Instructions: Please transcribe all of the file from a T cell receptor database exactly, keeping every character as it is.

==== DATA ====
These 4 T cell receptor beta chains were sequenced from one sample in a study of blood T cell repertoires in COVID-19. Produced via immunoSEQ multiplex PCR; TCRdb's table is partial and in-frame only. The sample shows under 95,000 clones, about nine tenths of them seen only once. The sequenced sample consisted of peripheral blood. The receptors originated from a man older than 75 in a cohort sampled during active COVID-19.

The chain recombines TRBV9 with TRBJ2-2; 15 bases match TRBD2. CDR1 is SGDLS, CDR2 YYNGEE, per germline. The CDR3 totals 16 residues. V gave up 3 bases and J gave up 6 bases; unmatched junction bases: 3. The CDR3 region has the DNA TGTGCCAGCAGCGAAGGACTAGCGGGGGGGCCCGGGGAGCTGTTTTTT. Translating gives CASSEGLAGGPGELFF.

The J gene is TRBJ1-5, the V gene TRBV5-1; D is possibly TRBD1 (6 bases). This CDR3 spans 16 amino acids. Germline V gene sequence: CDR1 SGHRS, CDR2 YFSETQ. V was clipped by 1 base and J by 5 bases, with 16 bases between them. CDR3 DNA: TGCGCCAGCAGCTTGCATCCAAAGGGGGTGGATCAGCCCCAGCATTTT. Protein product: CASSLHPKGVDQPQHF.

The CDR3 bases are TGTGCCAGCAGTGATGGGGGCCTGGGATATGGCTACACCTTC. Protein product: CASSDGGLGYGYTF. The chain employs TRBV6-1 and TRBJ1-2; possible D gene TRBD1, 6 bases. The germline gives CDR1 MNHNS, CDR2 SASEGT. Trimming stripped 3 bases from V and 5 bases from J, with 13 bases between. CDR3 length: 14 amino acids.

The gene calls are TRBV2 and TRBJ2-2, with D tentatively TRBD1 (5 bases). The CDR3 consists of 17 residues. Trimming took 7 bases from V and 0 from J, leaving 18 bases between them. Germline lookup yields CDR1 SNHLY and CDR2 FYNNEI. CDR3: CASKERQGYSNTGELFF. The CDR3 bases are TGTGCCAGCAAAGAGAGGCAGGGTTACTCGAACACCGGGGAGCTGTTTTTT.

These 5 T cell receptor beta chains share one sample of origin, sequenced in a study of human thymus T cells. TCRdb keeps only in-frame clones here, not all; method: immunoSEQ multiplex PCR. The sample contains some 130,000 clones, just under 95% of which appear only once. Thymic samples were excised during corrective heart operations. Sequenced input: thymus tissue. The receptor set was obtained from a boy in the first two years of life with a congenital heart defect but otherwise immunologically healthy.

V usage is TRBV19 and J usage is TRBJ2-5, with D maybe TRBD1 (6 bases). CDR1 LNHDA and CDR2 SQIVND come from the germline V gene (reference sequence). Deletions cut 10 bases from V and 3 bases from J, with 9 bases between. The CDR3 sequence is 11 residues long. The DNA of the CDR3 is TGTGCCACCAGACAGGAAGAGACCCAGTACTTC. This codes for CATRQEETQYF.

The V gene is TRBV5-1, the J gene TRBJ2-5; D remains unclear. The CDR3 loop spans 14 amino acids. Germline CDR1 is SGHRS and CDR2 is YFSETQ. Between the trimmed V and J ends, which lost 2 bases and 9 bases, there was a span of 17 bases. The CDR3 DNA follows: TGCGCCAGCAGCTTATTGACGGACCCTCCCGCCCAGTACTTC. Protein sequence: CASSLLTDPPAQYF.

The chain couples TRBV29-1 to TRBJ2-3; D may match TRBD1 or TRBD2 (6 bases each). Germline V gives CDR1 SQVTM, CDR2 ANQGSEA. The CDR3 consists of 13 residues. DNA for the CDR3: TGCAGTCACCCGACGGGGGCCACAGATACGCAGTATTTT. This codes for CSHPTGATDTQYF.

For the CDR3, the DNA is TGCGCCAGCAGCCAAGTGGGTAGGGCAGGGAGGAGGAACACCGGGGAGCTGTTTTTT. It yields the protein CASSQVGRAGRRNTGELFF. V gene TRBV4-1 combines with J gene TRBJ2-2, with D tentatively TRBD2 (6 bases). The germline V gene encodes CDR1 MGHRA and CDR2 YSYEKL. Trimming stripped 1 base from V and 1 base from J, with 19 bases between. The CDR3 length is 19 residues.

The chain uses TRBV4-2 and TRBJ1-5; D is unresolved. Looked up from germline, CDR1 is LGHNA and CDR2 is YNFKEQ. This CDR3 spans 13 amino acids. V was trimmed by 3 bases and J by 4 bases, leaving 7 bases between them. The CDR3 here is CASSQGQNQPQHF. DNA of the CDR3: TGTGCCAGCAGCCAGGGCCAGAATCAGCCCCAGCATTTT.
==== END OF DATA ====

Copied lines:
These 4 T cell receptor beta chains were sequenced from one sample in a study of blood T cell repertoires in COVID-19. Produced via immunoSEQ multiplex PCR; TCRdb's table is partial and in-frame only. The sample shows under 95,000 clones, about nine tenths of them seen only once. The sequenced sample consisted of peripheral blood. The receptors originated from a man older than 75 in a cohort sampled during active COVID-19.

The chain recombines TRBV9 with TRBJ2-2; 15 bases match TRBD2. CDR1 is SGDLS, CDR2 YYNGEE, per germline. The CDR3 totals 16 residues. V gave up 3 bases and J gave up 6 bases; unmatched junction bases: 3. The CDR3 region has the DNA TGTGCCAGCAGCGAAGGACTAGCGGGGGGGCCCGGGGAGCTGTTTTTT. Translating gives CASSEGLAGGPGELFF.

The J gene is TRBJ1-5, the V gene TRBV5-1; D is possibly TRBD1 (6 bases). This CDR3 spans 16 amino acids. Germline V gene sequence: CDR1 SGHRS, CDR2 YFSETQ. V was clipped by 1 base and J by 5 bases, with 16 bases between them. CDR3 DNA: TGCGCCAGCAGCTTGCATCCAAAGGGGGTGGATCAGCCCCAGCATTTT. Protein product: CASSLHPKGVDQPQHF.

The CDR3 bases are TGTGCCAGCAGTGATGGGGGCCTGGGATATGGCTACACCTTC. Protein product: CASSDGGLGYGYTF. The chain employs TRBV6-1 and TRBJ1-2; possible D gene TRBD1, 6 bases. The germline gives CDR1 MNHNS, CDR2 SASEGT. Trimming stripped 3 bases from V and 5 bases from J, with 13 bases between. CDR3 length: 14 amino acids.

The gene calls are TRBV2 and TRBJ2-2, with D tentatively TRBD1 (5 bases). The CDR3 consists of 17 residues. Trimming took 7 bases from V and 0 from J, leaving 18 bases between them. Germline lookup yields CDR1 SNHLY and CDR2 FYNNEI. CDR3: CASKERQGYSNTGELFF. The CDR3 bases are TGTGCCAGCAAAGAGAGGCAGGGTTACTCGAACACCGGGGAGCTGTTTTTT.

These 5 T cell receptor beta chains share one sample of origin, sequenced in a study of human thymus T cells. TCRdb keeps only in-frame clones here, not all; method: immunoSEQ multiplex PCR. The sample contains some 130,000 clones, just under 95% of which appear only once. Thymic samples were excised during corrective heart operations. Sequenced input: thymus tissue. The receptor set was obtained from a boy in the first two years of life with a congenital heart defect but otherwise immunologically healthy.

V usage is TRBV19 and J usage is TRBJ2-5, with D maybe TRBD1 (6 bases). CDR1 LNHDA and CDR2 SQIVND come from the germline V gene (reference sequence). Deletions cut 10 bases from V and 3 bases from J, with 9 bases between. The CDR3 sequence is 11 residues long. The DNA of the CDR3 is TGTGCCACCAGACAGGAAGAGACCCAGTACTTC. This codes for CATRQEETQYF.

The V gene is TRBV5-1, the J gene TRBJ2-5; D remains unclear. The CDR3 loop spans 14 amino acids. Germline CDR1 is SGHRS and CDR2 is YFSETQ. Between the trimmed V and J ends, which lost 2 bases and 9 bases, there was a span of 17 bases. The CDR3 DNA follows: TGCGCCAGCAGCTTATTGACGGACCCTCCCGCCCAGTACTTC. Protein sequence: CASSLLTDPPAQYF.

The chain couples TRBV29-1 to TRBJ2-3; D may match TRBD1 or TRBD2 (6 bases each). Germline V gives CDR1 SQVTM, CDR2 ANQGSEA. The CDR3 consists of 13 residues. DNA for the CDR3: TGCAGTCACCCGACGGGGGCCACAGATACGCAGTATTTT. This codes for CSHPTGATDTQYF.

For the CDR3, the DNA is TGCGCCAGCAGCCAAGTGGGTAGGGCAGGGAGGAGGAACACCGGGGAGCTGTTTTTT. It yields the protein CASSQVGRAGRRNTGELFF. V gene TRBV4-1 combines with J gene TRBJ2-2, with D tentatively TRBD2 (6 bases). The germline V gene encodes CDR1 MGHRA and CDR2 YSYEKL. Trimming stripped 1 base from V and 1 base from J, with 19 bases between. The CDR3 length is 19 residues.

The chain uses TRBV4-2 and TRBJ1-5; D is unresolved. Looked up from germline, CDR1 is LGHNA and CDR2 is YNFKEQ. This CDR3 spans 13 amino acids. V was trimmed by 3 bases and J by 4 bases, leaving 7 bases between them. The CDR3 here is CASSQGQNQPQHF. DNA of the CDR3: TGTGCCAGCAGCCAGGGCCAGAATCAGCCCCAGCATTTT.